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Climate Change and Organic Agriculture

By Bill Duesing…..

Many of us participated in the inspiring People’s Climate March on 9/21/2014 in New York City. Marchers represented a wide variety of religious, educational, environmental, energy, social justice, peace, health, labor, cultural and other organizations.  Though they all had their own agendas for solving problems and making the world a better place, they agreed that climate change is very serious and needs to be addressed.

From right, soil scientist, permaculturalist and CT NOFA founding Board member Cynthia Rabinowitz, CT NOFA Executive Director Eileen Hochberg and former executive director Bill Duesing at the beginning of the People’s Climate March.

Organic farmers and consumers marched with the “We Have Solutions” section. We’ve known for a long time that organic food and agriculture are an important part of the solution to many of our environmental problems.  Organic methods and systems are valuable tools for building health and biodiversity in the soil, in our communities and in our bodies.

Organic Solutions

We are just now understanding how organic agriculture not only slows down climate change and increases our resilience in the face of it, but also actually removes carbon dioxide from the atmosphere and stores it in the soil.  Organic agriculture even has a powerful potential to reverse some of the damage we’ve already done to the atmosphere.

The key organic methods which encourage carbon storage reduce or eliminate tillage and bare soil, keep the soil covered with a diversity of growing plants and eliminate synthetic nitrogen fertilizer.  Soil that is not disturbed encourages greater soil biodiversity, especially more fungal growth.  Fungi function as liquid carbon pathways, carrying energy-rich carbon compounds from plant roots to the billions of soil organisms surrounding the roots.  Between 30 and 60 percent of the carbon plants take out of the air flows out through the roots.  This carbon energizes nitrogen-fixing and other soil organisms which eventually turn it into long-lived humus, a safe carbon repository which greatly increases the soil’s water-holding capacity.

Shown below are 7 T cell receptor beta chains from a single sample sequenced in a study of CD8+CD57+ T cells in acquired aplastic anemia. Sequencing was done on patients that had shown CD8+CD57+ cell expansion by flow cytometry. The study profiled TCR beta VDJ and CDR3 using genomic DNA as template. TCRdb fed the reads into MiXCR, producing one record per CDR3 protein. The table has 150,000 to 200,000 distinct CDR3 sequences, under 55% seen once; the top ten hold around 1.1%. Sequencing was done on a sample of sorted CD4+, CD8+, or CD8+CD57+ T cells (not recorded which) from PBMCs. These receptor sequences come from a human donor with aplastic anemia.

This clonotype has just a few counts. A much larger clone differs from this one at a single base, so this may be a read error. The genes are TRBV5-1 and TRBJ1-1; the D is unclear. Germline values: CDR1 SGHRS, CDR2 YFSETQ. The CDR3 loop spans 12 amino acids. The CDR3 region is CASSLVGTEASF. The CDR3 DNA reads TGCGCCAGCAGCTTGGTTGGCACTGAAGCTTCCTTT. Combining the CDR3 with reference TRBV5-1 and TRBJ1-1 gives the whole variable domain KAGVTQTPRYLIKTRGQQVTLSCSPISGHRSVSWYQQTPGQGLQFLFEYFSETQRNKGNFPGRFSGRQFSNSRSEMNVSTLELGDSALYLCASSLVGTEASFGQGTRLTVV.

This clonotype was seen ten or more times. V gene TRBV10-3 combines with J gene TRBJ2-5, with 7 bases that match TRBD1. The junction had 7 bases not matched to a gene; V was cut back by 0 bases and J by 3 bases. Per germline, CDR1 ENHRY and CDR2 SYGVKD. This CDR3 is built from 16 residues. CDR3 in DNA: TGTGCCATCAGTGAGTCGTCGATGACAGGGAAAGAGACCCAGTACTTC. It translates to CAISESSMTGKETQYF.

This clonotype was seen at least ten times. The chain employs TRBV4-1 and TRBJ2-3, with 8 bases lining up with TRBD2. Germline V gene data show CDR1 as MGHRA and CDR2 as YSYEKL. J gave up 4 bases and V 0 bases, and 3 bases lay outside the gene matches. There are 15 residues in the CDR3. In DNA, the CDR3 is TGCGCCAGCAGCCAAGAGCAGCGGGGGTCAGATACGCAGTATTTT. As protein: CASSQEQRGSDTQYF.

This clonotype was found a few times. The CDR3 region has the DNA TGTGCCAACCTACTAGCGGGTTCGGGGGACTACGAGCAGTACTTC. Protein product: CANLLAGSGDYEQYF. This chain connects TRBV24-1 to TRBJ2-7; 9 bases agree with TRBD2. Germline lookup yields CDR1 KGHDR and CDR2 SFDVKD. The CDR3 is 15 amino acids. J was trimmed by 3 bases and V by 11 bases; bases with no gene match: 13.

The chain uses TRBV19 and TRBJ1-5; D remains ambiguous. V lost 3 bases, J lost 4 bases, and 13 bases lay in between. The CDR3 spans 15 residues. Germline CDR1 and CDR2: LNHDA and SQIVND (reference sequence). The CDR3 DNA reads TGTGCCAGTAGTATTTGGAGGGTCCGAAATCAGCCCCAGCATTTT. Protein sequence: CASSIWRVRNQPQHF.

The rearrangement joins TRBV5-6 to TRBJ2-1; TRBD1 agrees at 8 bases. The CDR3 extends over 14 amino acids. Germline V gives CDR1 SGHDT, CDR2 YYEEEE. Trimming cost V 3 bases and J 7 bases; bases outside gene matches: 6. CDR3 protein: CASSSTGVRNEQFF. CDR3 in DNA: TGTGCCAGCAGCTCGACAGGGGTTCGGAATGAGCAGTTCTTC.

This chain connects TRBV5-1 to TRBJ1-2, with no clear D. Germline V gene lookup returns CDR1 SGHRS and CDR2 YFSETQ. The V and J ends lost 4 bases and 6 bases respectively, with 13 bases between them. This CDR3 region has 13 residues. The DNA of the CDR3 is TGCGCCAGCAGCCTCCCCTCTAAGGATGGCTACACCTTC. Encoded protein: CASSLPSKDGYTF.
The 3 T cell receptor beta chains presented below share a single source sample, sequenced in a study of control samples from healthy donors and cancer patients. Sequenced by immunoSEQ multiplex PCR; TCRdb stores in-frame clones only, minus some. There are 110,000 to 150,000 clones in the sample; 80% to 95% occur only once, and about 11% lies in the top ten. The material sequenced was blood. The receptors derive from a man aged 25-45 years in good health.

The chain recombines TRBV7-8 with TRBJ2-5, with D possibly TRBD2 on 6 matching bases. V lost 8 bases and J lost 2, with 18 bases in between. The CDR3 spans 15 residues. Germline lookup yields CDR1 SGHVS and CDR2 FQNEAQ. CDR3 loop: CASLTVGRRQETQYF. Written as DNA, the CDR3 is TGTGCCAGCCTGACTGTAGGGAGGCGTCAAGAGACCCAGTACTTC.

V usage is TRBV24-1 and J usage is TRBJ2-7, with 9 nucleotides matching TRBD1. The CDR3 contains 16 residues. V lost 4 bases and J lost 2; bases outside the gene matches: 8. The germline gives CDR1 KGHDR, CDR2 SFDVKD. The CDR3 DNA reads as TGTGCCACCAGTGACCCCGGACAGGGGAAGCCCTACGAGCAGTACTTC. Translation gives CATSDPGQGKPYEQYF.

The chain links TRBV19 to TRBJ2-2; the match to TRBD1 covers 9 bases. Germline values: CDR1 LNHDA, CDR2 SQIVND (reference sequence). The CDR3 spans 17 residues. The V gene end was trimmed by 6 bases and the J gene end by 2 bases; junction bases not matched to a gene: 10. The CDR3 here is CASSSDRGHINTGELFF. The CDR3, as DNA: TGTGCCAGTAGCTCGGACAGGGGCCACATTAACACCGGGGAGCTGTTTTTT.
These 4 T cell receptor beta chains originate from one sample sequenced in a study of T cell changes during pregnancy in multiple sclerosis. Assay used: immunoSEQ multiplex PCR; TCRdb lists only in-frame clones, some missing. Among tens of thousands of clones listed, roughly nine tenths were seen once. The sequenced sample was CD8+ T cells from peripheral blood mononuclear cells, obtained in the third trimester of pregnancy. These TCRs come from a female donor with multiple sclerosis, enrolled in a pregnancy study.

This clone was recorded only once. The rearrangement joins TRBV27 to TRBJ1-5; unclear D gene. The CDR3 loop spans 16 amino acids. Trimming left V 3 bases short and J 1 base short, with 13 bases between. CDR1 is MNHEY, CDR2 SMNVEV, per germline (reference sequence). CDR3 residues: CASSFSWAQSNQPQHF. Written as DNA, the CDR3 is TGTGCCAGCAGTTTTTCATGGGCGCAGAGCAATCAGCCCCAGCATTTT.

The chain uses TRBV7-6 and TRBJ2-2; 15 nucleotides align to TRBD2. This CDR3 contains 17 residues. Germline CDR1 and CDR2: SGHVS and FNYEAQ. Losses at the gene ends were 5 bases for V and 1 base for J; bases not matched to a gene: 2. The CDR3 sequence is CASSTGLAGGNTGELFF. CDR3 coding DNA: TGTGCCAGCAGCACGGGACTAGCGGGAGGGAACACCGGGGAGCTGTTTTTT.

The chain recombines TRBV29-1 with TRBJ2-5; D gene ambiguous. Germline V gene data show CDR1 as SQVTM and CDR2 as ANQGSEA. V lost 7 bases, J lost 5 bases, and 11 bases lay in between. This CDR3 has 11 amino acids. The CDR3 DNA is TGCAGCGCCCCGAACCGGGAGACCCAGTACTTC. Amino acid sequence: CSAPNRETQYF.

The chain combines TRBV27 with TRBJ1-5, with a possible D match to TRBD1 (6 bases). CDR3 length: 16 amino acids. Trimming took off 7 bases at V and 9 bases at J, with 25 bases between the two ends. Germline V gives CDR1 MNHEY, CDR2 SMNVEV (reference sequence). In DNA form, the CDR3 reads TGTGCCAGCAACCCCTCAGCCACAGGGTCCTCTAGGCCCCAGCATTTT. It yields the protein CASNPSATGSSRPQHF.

The Chemical Contrast

This organic advantage is nearly the opposite of what chemical agriculture does.  In many ways, from its production to its leaching into the environment, synthetic nitrogen damages our planet.

University of Illinois scientists studied the nitrogen fertilizer records and soil carbon levels at the Morrow plots, the nation’s oldest experiment field with records going back 100 years. Researchers found that chemical fertilizers deplete the soil’s organic carbon.  They discovered that synthetic nitrogen fertilizer had not only stimulated decomposition of all the organic residues (corn stalks, soy plants) that had been added to the soil over fifty years, but also had volatilized almost five tons per acre of carbon from the native soil.  Read the study HERE

All told they found that chemical nitrogen fertilizers had driven about 100 tons of carbon out of the soil, and into the air as carbon dioxide, from each acre of the experiment farm. Inorganic nitrogen, especially when combined with tillage, greatly damages the soil ecosystem.  It inhibits nitrogen-fixing organisms and the fungi that feed them with carbon exuded by plant roots.